Running A Business

Resources for Women in Business

Dec 01, 2020 • 10+ min read
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      Let’s not beat around the bush. Today’s small business environment makes it incredibly difficult for female entrepreneurs to build successful startups. No matter how much talent or hustle they have, the game is stacked against them. Already, 90% of startups fail, and you can imagine that percentage is even higher for female-founded businesses struggling to find venture capitalist funding and small business loans.

      The struggle is real. And it’s also unjustified, especially considering women-led businesses have greater profit potential than businesses with mostly men in the driver’s seat. Because of this, we want to give every woman entrepreneur the resources she needs to level the playing field.

      Unfortunately, women-only business loans don’t exist. However, a few lenders and loan programs prioritize supporting female small business owners. On top of that, women-only mentorship programs, business grants, and other resources are available to give women the support they need to build successful companies.

      To help female small business owners reach the top of their game, we’ve compiled the best-of-the-best resources available.

      Accelerators for female founders.

      Accelerators offer startups invaluable mentorship, networks, seed money, and more, but they’re notoriously difficult for female founders to join. That’s where women-only accelerators can help.

      Female Founders Alliance (FFA), a relatively new network of female startup founders, has built a free five-week accelerator for women, by women. This program goes beyond finding female entrepreneurs—it also caters to their specific needs. Many competitive accelerators require founders to relocate for three to six months, a feat often impossible for women, who are more often caregivers. FFA’s Ready, Set, Raise, program consists of remote workshops followed by a one-week immersion in Seattle, designed intentionally so women don’t have to uproot their families.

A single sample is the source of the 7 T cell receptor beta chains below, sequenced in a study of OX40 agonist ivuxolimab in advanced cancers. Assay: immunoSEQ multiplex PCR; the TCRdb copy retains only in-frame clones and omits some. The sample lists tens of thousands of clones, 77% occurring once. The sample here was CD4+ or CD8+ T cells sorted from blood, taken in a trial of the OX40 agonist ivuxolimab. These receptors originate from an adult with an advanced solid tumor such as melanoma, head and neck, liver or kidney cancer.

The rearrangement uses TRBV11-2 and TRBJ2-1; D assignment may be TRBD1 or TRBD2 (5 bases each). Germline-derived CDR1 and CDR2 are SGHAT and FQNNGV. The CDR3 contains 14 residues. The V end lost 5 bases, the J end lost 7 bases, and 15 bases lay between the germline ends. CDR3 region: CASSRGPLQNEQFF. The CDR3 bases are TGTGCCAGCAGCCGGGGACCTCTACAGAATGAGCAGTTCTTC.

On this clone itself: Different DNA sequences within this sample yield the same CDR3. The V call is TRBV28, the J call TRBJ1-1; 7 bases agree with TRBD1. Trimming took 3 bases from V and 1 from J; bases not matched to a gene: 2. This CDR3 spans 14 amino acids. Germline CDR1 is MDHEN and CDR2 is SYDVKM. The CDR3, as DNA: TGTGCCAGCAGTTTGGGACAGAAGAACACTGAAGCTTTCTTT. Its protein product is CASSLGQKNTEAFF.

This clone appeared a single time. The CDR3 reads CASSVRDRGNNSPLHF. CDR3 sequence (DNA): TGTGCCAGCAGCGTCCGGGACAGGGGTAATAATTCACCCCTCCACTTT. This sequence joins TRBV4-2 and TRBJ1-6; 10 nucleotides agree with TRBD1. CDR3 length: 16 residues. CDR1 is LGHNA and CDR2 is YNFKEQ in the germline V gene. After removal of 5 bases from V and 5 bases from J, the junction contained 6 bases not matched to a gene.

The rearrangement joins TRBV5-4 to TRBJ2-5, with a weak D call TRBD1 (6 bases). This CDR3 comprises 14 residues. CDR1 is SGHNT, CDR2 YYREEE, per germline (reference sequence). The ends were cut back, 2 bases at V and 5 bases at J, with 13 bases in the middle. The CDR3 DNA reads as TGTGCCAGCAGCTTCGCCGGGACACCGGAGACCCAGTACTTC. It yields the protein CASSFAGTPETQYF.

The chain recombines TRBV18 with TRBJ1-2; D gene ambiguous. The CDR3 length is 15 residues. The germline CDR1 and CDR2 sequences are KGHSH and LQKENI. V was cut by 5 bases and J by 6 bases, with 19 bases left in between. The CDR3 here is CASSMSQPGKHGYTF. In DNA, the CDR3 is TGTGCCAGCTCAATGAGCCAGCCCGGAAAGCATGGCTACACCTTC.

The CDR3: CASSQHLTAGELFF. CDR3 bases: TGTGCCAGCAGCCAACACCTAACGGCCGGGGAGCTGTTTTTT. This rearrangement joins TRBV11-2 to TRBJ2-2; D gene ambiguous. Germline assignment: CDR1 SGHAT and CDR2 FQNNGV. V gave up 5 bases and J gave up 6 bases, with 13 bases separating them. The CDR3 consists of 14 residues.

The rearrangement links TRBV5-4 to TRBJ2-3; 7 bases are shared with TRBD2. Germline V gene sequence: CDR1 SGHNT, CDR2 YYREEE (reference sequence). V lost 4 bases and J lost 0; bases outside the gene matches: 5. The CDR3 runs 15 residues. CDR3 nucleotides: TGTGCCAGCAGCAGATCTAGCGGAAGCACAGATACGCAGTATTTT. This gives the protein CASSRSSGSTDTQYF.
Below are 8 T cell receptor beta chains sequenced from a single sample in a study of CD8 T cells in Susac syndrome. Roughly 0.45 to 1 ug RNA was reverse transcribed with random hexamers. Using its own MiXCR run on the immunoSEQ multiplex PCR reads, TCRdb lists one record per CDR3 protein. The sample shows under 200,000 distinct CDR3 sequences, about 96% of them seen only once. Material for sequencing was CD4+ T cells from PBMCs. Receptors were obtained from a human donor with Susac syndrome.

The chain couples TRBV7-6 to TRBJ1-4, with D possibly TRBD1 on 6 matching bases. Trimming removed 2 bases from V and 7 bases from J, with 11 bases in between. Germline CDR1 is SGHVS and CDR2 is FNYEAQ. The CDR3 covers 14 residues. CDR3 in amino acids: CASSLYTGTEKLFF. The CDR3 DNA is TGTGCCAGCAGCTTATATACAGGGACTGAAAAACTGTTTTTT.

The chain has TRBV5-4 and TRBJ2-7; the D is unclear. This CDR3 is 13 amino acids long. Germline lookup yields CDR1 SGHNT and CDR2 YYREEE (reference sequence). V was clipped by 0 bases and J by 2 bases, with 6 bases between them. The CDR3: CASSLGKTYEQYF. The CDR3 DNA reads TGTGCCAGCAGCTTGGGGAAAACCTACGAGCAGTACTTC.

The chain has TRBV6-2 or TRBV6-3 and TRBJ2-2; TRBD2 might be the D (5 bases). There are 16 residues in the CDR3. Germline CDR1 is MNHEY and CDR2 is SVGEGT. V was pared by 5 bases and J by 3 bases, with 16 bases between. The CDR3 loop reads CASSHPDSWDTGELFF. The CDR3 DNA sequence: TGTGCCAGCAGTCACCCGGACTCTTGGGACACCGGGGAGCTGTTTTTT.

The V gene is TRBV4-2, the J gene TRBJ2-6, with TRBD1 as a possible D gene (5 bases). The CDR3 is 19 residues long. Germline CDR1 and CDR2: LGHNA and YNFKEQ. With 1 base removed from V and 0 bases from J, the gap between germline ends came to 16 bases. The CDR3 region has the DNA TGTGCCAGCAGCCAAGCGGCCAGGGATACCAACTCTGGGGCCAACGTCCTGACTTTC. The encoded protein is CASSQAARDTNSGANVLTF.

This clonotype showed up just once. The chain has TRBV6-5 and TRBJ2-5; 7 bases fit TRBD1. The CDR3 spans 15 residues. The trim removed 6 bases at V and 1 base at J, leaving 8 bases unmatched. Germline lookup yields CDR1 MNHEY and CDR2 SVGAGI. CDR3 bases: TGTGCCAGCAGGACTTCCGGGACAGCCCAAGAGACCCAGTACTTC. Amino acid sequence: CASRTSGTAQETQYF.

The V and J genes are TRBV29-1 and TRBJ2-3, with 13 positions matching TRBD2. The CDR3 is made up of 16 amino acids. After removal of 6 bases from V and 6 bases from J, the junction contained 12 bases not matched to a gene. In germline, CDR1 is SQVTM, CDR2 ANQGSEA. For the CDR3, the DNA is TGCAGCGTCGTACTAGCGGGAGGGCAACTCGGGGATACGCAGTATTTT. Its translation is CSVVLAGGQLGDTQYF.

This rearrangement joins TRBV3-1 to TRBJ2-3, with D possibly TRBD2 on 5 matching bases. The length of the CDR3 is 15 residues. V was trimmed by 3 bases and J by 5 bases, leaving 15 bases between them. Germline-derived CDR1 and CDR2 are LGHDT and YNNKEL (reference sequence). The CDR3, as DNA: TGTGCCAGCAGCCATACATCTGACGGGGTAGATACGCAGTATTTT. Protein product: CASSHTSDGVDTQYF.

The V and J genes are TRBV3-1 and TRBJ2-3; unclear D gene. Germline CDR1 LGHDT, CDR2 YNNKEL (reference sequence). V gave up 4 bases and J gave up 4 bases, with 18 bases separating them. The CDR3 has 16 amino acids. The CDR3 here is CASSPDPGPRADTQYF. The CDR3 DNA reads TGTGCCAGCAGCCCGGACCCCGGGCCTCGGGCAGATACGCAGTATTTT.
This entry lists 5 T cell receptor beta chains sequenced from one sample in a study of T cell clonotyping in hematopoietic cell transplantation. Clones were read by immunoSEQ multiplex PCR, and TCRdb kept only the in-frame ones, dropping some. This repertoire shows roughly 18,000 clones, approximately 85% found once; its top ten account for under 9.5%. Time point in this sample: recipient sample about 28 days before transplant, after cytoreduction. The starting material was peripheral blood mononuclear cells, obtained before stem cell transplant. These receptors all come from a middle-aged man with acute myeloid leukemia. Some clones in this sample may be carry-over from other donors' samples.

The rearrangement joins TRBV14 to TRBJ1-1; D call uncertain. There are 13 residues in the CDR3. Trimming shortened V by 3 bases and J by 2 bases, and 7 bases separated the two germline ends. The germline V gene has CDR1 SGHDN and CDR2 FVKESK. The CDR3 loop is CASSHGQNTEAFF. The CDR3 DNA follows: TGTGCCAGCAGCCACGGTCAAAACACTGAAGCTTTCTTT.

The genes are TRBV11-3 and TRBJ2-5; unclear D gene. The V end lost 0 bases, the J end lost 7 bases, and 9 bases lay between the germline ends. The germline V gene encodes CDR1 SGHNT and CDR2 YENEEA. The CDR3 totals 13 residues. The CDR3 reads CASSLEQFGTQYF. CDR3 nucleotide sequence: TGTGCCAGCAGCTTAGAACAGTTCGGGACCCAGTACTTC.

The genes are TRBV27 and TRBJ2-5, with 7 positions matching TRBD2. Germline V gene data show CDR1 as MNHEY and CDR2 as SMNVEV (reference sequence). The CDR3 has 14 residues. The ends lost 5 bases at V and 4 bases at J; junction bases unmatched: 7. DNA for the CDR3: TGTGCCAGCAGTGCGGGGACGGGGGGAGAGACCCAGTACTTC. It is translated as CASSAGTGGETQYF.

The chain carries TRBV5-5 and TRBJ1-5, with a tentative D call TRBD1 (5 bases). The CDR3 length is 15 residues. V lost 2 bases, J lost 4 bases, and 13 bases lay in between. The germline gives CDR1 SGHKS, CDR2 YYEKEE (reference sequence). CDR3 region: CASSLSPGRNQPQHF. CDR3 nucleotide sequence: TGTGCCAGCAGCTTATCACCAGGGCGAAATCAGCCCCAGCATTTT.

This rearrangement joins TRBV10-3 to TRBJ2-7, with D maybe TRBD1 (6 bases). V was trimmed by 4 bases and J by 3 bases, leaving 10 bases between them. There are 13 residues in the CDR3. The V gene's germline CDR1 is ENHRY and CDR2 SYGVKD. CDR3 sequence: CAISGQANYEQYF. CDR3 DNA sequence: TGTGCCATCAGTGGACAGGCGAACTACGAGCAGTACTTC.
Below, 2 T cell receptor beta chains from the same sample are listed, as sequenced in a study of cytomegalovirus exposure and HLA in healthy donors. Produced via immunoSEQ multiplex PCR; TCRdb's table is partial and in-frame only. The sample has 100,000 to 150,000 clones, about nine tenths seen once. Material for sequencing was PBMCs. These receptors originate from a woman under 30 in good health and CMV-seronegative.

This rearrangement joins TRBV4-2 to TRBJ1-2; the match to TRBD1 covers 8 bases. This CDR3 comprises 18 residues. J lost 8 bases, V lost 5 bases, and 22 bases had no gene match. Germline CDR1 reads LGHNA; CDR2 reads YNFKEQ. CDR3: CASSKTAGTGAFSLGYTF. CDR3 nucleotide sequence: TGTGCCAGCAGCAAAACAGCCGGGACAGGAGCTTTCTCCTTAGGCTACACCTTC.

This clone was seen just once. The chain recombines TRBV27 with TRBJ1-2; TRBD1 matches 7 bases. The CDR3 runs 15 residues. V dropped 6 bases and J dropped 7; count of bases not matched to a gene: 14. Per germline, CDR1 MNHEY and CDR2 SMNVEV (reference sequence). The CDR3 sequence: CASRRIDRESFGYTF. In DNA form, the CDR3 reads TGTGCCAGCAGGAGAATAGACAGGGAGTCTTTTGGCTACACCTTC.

FFA is not the only one giving women a chance to start businesses. There are a number of other women-only accelerators to consider:

      These are just a few examples of the many accelerators available specifically for female entrepreneurs. It’s important to do research and find the one that best fits your business.

      And women-only accelerators aren’t your only option. A few of the most successful seed-stage investors happen to be accelerators who have a proven track record of supporting women-led businesses. The following are leading the pack:

      Mentorship programs for women founders.

      Mentorship can be a game-changer for entrepreneurs, especially for women who may not have as many role models or connections in their industry. Luckily, there are numerous mentorship programs and networks specifically designed to support and connect female founders.

      • SCORE provides free business mentoring services to all entrepreneurs, but also has a dedicated Women’s Entrepreneurship Program with specialized resources for women.
      • Springboard Enterprises offers a variety of programs and events for women-led businesses, including mentorship networks.
      • Astia provides mentoring and access to investors for female entrepreneurs in high-growth industries.
      • The Boss Network offers online resources and networking opportunities for professional women of color.
      • EY Entrepreneurial Winning Women provides education, resources, and networking opportunities for high-potential women entrepreneurs.
      • The Next Women hosts events and offers mentorship and resources for female entrepreneurs in Europe.
      • The Vinetta Project supports women-led businesses through mentorship, pitch competitions, and funding opportunities.
      • WBENC certifies women-owned businesses and provides resources and networking opportunities.

      Venture capital for women-owned businesses.

      It takes money to start a business, and it unfortunately often takes more effort for women to secure that money. If you look at the $130 billion paid out in venture capital in 2018, businesses owned by women only accessed 2.2% of the pie.

      Despite the bad press and dismal statistics, there are VCs committed to supporting women on the road to success.

      Here are some notable examples:

      • Fika Ventures: Eva Ho and TX Zhuo lead this California-based seed fund. If your business involves automation, data, or AI technology, they’ll be particularly interested in chatting with you.
      • Urban Innovation Fund: As the name implies, this firm offers seed capital to entrepreneurs who will improve cities with their ideas. Sector examples include housing, education, transportation, and recreation.